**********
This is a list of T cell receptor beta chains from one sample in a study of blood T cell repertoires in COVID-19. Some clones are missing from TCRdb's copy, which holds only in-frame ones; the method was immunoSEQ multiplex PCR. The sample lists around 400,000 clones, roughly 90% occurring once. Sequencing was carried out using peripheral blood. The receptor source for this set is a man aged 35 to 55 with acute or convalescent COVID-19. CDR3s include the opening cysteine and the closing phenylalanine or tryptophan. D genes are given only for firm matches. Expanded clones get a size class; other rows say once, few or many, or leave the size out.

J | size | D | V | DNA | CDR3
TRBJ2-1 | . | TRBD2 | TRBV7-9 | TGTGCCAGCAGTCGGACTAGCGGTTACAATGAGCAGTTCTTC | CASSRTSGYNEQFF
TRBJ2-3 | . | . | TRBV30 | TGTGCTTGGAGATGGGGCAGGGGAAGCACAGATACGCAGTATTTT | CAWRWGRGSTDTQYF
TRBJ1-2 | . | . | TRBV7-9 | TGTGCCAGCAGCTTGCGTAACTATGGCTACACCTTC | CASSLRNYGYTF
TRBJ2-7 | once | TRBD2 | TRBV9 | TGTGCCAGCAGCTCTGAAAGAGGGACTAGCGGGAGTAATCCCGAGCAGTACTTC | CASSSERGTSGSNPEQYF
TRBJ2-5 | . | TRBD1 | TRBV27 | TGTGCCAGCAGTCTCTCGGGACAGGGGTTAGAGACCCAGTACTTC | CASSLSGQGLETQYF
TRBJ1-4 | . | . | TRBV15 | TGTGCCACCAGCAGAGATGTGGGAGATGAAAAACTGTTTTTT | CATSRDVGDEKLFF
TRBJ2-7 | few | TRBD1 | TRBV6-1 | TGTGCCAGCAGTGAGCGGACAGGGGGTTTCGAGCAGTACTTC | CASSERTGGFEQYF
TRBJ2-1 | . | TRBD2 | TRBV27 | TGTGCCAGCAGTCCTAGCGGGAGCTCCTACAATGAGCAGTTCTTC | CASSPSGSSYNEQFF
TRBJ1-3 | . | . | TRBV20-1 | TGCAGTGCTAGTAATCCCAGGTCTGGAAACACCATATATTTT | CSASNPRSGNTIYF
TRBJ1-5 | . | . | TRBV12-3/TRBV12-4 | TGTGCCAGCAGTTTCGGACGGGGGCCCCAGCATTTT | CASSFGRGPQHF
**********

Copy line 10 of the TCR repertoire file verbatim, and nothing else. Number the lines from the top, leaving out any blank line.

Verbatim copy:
TRBJ2-1 | . | TRBD2 | TRBV27 | TGTGCCAGCAGTCCTAGCGGGAGCTCCTACAATGAGCAGTTCTTC | CASSPSGSSYNEQFF